Animal cruelty, logging continue to challenge moratoriums, watchdog unveils

Tirana Times
By Tirana Times October 11, 2017 12:54

Story Highlights

  • Environmental watchdogs have identified 25 cases of abuse during the past year, mainly related to illegal hunting and logging and animals held in captivity, also taking place in protected areas. Dozens of other unreported cases are estimated to have taken place as a considerable number of abuses were advertised as trophies on social networks by perpetrators themselves, apparently unaware of the legal consequences that include heavy fines and even imprisonment.

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Golden eagle caught in Albania. Photo: PPNEA

TIRANA, Oct. 11 – Illegal logging and animal abuse continues despite moratoriums in place to protect Albania’s declining forest areas and endangered fauna species.

Environmental watchdogs have identified 25 cases of abuse during the past year, mainly related to illegal hunting and logging and animals held in captivity, also taking place in protected areas. Dozens of other unreported cases are estimated to have taken place as a considerable number of abuses were advertised as trophies on social networks by perpetrators themselves, apparently unaware of the legal consequences that include heavy fines and even imprisonment.

Brown hares and bears being killed and advertised as trophies on social networks or endangered species such as the Balkan Lynx kept embalmed at restaurant bars in addition to caged bear cubs held in captivity are some of the cases the Protection and Preservation of Natural Environment in Albania (PPNEA) watchdog has identified on its dedicated syrigjelber.info portal serving as a hotline to report cases of abuse.

The watchdog warns illegal logging in the Munella Mountain, northeastern Albania, the country’s sole sanctuary of the Balkan lynx, is further putting at risk one of the most threatened wildlife species in serious danger of extinction.

Camera trappings have captured the presence of 4-6 Balkan lynx individuals and thus dwindling habitat will almost certainly drive the species towards extinction.

The Balkan lynx is a critically endangered species – only about 40 or 50 individuals are reported to exist in total. About 5-6 of these have been reported to live in the Munella Mountain in the district of Puka and Mirdita, northeast Albania.

Last year, Albania imposed a 10-year wood cutting moratorium in bid to protect remaining woods after decades of illegal logging and clearing for agriculture, seriously dwindling the country’s forest cover. The ban, which sharply increased firewood prices and put some newly established wood pellet plants in trouble, applies for industry or export purposes, whereas logging for heating purposes will be allowed albeit under the supervision of local authorities.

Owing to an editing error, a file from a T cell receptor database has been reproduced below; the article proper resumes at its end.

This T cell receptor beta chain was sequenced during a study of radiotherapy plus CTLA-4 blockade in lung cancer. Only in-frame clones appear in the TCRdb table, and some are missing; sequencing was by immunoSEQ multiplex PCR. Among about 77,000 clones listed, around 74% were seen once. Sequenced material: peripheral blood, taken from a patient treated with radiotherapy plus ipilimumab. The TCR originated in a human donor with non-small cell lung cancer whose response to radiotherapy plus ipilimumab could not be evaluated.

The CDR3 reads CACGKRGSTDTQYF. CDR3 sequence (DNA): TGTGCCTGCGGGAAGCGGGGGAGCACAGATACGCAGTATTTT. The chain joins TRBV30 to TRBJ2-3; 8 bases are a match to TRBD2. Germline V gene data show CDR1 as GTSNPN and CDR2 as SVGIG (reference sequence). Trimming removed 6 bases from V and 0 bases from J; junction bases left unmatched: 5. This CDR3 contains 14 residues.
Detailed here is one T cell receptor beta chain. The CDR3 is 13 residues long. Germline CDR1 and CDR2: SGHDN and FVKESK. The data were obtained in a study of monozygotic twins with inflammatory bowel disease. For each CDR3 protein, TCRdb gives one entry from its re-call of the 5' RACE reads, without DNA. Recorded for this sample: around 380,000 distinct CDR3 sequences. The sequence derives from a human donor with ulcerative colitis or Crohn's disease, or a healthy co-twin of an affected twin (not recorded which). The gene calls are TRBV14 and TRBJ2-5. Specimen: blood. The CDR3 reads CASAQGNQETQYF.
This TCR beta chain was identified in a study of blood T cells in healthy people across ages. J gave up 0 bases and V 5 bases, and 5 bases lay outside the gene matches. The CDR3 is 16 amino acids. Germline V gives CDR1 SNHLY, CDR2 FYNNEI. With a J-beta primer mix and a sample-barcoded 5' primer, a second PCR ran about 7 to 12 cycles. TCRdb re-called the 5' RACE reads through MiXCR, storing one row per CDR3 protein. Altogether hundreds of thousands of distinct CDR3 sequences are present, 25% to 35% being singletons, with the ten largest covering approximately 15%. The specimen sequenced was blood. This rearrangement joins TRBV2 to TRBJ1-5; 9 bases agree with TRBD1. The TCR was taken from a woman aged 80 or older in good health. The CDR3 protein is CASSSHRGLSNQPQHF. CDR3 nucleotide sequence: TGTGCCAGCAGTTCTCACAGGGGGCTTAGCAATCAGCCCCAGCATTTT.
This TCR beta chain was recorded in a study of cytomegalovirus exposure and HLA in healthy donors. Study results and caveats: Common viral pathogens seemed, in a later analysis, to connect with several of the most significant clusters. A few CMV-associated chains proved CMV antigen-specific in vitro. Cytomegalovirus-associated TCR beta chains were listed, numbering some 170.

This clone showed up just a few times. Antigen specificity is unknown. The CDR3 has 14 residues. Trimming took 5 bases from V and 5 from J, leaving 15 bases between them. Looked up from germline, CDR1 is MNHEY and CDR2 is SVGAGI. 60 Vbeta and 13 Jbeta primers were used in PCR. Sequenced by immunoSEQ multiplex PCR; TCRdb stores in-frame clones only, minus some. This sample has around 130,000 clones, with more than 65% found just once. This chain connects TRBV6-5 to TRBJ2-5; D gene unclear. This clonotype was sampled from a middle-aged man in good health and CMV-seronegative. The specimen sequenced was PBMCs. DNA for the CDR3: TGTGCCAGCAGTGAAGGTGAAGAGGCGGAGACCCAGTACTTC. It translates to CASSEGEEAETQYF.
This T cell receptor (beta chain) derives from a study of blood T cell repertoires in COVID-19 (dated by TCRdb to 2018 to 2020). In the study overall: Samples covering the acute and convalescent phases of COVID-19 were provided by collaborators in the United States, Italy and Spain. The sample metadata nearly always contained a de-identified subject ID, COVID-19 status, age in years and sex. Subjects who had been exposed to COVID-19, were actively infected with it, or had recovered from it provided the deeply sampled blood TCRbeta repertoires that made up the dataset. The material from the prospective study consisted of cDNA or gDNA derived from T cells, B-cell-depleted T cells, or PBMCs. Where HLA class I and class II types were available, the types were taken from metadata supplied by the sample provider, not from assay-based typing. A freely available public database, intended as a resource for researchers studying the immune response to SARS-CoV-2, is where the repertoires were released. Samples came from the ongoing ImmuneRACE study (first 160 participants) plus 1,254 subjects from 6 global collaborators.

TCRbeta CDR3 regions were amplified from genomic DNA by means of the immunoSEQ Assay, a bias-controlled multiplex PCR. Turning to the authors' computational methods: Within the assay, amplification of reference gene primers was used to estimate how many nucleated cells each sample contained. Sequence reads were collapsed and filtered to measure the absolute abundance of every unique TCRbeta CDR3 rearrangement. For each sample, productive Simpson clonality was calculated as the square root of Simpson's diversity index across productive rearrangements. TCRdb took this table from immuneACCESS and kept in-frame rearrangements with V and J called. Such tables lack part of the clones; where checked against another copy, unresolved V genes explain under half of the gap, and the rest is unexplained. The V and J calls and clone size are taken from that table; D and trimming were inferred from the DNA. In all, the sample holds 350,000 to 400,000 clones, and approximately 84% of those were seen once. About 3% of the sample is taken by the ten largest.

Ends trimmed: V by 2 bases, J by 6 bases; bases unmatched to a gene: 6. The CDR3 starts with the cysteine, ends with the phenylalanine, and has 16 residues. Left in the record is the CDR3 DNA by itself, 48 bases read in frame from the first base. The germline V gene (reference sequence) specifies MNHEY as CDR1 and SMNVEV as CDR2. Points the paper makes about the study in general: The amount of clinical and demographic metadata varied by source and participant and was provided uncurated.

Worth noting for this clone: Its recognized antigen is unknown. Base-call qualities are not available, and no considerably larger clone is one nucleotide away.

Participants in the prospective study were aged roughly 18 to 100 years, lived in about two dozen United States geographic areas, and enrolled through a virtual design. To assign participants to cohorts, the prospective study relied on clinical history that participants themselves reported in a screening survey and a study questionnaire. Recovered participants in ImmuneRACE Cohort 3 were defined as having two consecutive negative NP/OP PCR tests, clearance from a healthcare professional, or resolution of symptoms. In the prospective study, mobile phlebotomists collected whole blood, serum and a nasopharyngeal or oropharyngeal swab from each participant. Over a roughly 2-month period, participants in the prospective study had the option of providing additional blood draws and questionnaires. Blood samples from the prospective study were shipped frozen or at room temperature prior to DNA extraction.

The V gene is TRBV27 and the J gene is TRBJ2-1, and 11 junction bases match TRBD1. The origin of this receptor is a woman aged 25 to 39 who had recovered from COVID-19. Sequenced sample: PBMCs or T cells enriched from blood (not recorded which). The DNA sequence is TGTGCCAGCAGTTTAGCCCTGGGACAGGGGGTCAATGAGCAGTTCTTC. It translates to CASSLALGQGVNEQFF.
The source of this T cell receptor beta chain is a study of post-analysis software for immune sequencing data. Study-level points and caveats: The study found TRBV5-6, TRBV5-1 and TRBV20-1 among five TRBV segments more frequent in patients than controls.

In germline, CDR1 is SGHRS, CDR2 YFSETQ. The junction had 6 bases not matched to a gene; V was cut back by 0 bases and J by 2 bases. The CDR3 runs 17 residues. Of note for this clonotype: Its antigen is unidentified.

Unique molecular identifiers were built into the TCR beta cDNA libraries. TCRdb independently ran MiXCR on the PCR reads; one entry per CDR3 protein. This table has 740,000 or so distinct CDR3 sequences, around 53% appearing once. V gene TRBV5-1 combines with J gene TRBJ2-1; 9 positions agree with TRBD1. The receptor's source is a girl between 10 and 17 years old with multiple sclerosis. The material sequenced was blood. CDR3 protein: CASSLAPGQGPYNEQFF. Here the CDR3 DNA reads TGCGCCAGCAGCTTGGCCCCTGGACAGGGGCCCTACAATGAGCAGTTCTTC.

Last May, a three-month-old bear cub that had been trapped in mountain village outside Tirana was rescued from captivity after being illegally advertised for sale at a popular portal for €1,100.

Local authorities and animal welfare organizations have been receiving assistance by Four Paws, a Vienna-based international animal welfare organization, which last year pushed Albanian authorities to enforce a ban on the cruel keeping of bears, leading to more than a dozens bears and cubs being rescued from captivity.

Earlier this year, Henk and Eso, a malnourished bear couple found caged near a hotel in Puka, northeastern Albania, were transferred to a safe place in Tirana, where they will be regularly fed and treated properly until a forever home is found for them.

An estimated 180 to 250 brown bears currently live in the wild in Albania while another 50 are believed to be held captive, mainly for entertainment purposes.

Four Paws says that Albania is currently home to some of the saddest bears in Europe with dozens of bears and cubs trapped in tiny cages as ‘tourist attractions’ at restaurants, petrol stations or hotels as a way of luring customers.

Environmentalists also identified golden eagles (Aquila chrysaetos), the symbol of Albania’s national red and black flag, kept in captivity, the killing of three red foxes and a restaurant which had turned into a museum of embalmed species in a northern Albania beach areas.

There have also been cases of illegal carp fishing during the breeding season.

Last summer, also saw a series of wildfires threatening endangered flora and fauna.

The latest violations reported by the watchdog during the first days of October include logging in the Krrab Mountain in the Puka district and the killing of a brown bear in Dibra district, northern Albania, by local residents because of damaging their crops.

Albania has banned hunting for the past couple of years and imposed a new five-year moratorium to put an end to uncontrolled and illegal hunting, which has decimated wildlife populations in the country over the last two and a half decades after the collapse of the communist regime in the early 1990s.

Tirana Times
By Tirana Times October 11, 2017 12:54